The differences between the groups were evaluated by an independent samples t-test in cases of continuous variables and by a chi-square test in cases of categorical variables. Fisher's exact test was used when appropriate. Survival curves were plotted using the Kaplan-Meier method and group differences in survival time were investigated by a log-rank test. A Cox hazards model was used to identify variables that were independently associated with survival. Logistic regression analysis was employed to investigate parameters associated with FISH-positivity in IHC-negative patients. All statistical tests were 2 sided and P < .05 was considered significant. SPSS version 17.0 (SPSS Inc., Chicago, IL) was used for all statistical analyses.


  1. Top of page
  2. Abstract

Patient Characteristics and Comparison of HER2 Results

The mean age at diagnosis and follow-up duration of 950 study population was 49.0 years (SD = 10.4) and 71.2 months (SD = 23.6), respectively. Patient characteristics are presented in Table 1. Only 1 patient received weekly adjuvant trastuzumab for 3 months due to financial burden, and 12 (1.3%) received anti-HER2 therapy in the metastatic setting regardless of HER2 results of this study.

Table 1. Patient Characteristics
  1. Abbreviations: HER2, human epidermal growth factor receptor 2; SD, standard deviation.

Age (y)  
 Mean ± SD49.0 ± 10.4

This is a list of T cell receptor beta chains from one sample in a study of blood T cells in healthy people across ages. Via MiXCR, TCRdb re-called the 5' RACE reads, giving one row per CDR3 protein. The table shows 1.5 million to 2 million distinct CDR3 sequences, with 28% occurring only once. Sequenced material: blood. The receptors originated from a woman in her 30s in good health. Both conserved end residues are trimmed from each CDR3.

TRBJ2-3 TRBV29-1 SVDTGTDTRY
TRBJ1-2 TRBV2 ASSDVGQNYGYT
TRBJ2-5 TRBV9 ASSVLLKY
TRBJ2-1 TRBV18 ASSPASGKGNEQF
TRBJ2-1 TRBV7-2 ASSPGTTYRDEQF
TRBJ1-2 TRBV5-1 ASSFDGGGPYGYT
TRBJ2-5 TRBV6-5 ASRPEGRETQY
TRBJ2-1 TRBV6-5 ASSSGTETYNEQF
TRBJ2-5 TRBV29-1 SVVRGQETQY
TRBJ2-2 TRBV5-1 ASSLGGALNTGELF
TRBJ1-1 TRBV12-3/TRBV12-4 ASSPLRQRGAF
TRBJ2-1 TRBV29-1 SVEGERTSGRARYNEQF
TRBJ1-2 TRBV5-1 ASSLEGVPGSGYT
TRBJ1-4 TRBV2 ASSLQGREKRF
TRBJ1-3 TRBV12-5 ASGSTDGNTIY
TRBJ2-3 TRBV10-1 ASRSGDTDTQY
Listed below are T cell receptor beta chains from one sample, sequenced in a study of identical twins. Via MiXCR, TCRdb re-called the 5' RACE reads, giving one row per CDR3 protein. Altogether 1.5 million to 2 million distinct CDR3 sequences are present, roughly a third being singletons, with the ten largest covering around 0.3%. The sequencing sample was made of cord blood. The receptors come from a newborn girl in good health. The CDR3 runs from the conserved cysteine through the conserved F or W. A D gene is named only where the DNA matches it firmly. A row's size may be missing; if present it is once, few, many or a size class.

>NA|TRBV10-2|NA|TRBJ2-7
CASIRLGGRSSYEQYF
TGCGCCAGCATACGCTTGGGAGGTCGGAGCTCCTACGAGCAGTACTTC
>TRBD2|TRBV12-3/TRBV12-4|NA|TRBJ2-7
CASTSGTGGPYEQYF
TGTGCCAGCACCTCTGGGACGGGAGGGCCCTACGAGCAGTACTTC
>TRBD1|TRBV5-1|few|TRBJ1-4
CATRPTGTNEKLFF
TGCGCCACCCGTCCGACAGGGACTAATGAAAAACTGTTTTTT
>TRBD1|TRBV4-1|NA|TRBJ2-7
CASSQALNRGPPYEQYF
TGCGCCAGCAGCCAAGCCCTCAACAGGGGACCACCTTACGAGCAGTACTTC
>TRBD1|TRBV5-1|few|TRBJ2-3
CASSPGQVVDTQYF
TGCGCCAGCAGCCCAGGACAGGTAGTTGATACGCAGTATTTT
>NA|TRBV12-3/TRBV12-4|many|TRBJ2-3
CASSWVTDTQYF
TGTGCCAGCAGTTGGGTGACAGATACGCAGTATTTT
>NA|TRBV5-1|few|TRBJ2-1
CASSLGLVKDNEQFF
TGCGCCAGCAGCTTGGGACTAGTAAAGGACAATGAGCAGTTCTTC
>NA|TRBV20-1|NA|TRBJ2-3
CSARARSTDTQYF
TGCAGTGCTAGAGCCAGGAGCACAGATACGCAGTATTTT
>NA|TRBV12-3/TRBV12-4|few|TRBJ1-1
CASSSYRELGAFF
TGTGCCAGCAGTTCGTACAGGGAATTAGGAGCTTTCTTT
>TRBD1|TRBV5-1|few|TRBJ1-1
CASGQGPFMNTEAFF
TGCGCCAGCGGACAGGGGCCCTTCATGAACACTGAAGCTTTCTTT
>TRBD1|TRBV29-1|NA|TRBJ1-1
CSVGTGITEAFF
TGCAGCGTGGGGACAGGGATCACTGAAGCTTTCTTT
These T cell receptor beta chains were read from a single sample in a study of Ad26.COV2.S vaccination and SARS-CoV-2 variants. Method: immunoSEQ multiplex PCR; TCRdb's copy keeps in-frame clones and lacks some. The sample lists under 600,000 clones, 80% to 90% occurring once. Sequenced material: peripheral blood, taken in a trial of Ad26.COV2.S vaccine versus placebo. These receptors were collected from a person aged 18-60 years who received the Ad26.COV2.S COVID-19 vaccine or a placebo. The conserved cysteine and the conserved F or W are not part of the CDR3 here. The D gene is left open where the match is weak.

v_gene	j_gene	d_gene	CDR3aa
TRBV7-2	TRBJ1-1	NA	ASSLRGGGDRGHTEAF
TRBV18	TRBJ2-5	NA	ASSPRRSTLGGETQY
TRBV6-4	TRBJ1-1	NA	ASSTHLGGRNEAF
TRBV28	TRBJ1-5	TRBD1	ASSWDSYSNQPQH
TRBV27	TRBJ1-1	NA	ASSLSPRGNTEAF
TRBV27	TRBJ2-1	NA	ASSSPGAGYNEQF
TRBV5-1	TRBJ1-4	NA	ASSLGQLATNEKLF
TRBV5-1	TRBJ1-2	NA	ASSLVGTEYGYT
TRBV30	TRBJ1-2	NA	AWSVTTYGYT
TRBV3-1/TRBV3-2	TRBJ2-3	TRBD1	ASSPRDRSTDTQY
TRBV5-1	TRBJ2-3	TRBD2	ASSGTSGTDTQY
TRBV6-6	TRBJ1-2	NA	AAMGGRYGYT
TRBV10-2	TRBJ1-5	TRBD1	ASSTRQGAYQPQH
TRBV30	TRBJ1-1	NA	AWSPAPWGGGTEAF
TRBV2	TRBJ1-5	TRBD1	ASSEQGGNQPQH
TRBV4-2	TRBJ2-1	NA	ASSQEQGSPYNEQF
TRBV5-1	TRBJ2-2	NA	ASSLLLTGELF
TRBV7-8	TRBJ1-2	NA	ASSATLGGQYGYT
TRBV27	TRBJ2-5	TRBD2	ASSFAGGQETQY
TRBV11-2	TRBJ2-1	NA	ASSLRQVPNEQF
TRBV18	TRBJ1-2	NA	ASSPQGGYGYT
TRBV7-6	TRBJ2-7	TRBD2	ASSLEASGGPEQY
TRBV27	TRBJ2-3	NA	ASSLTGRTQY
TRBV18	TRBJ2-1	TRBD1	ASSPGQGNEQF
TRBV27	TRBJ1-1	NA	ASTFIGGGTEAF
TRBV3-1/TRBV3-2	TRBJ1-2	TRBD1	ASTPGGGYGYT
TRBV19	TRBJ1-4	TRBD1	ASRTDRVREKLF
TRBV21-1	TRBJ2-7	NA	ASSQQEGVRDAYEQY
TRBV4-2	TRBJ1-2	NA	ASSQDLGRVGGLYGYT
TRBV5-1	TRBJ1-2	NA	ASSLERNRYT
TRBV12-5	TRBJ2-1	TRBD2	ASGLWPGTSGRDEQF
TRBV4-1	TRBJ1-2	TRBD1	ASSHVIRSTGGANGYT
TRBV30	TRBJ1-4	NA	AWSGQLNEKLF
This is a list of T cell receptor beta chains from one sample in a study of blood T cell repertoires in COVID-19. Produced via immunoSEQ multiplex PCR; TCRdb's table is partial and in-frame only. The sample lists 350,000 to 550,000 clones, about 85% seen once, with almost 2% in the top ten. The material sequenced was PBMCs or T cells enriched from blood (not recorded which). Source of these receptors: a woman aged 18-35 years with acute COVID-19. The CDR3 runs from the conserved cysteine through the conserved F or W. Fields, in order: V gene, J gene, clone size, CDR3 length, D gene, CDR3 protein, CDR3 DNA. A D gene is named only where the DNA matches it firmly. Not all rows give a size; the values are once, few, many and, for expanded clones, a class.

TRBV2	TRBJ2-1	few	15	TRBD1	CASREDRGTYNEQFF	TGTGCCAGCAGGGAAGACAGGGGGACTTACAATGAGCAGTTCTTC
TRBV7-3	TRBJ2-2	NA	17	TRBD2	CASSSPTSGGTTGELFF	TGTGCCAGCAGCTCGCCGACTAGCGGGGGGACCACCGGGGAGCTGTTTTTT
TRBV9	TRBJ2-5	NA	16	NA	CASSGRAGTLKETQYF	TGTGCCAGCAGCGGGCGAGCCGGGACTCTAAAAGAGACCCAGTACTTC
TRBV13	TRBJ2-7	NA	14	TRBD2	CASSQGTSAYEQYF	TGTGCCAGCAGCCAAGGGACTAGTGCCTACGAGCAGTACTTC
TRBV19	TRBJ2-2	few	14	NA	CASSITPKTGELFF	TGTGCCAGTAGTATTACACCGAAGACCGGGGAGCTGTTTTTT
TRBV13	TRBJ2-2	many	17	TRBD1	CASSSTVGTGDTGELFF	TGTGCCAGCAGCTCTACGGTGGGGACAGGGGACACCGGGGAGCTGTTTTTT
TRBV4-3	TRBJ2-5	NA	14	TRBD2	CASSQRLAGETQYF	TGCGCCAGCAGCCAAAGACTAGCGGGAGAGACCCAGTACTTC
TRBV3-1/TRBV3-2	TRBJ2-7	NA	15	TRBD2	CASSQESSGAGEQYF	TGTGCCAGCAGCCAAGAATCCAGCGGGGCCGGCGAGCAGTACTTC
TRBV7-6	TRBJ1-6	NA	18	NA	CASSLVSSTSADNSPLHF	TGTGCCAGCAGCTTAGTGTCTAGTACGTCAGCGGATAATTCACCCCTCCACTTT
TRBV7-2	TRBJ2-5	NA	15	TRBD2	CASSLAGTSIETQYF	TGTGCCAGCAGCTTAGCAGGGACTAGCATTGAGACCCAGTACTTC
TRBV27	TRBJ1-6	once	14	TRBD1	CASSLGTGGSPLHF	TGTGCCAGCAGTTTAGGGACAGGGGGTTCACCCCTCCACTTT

Median (range)47.0 (20-87) 
Tumor stage  
Node stage  
Estrogen receptor  
Progesterone receptor  
Type of surgery  
 Breast-conserving surgery26828.2
 Total mastectomy68271.8
 Not done51754.4
 Not done15216.0
Endocrine therapy  
 Not done31633.3
Anti-HER2 therapy  
 Not done93798.6

IHC and FISH findings are summarized in Table 2. Patients with IHC scoring 0, 1+, 2+, and 3+ were 20.4%, 41.8%, 20.9%, and 16.8%, respectively. FISH-positivity was demonstrated in 24.2% of all cases. IHC and FISH results matched in 97.4% of patients with IHC 0, 95.2% of IHC 1+, and 93.8% of IHC 3+. Discrepancies between IHC and FISH were observed in 2.6% of patients with IHC 0, 4.8% of IHC 1+, and 6.3% of IHC 3+. When considering 751 IHC-negative or IHC-positive patients, overall concordance and discordance rates between the 2 assays were 95.5% and 4.5%, respectively. In patients with IHC 2+, 71.9% did not amplify the HER2 gene and 28.1% showed FISH-positivity.

Table 2. Comparison of HER2 Results Between Immunohistochemistry and Fluorescence In Situ Hybridization
IHC ScoringFISHTotal (n = 950, %)
Negative (n = 720, %)Positive (n = 230, %)
  1. Abbreviations: FISH, fluorescence in situ hybridization; IHC, immunohistochemistry.

0189 (97.4)5 (2.6)194 (20.4)
1+378 (95.2)19 (4.8)397 (41.8)
2+143 (71.9)56 (28.1)199 (20.9)
3+10 (6.3)150 (93.8)160 (16.8)

Characteristics and Outcomes According to Results of IHC and FISH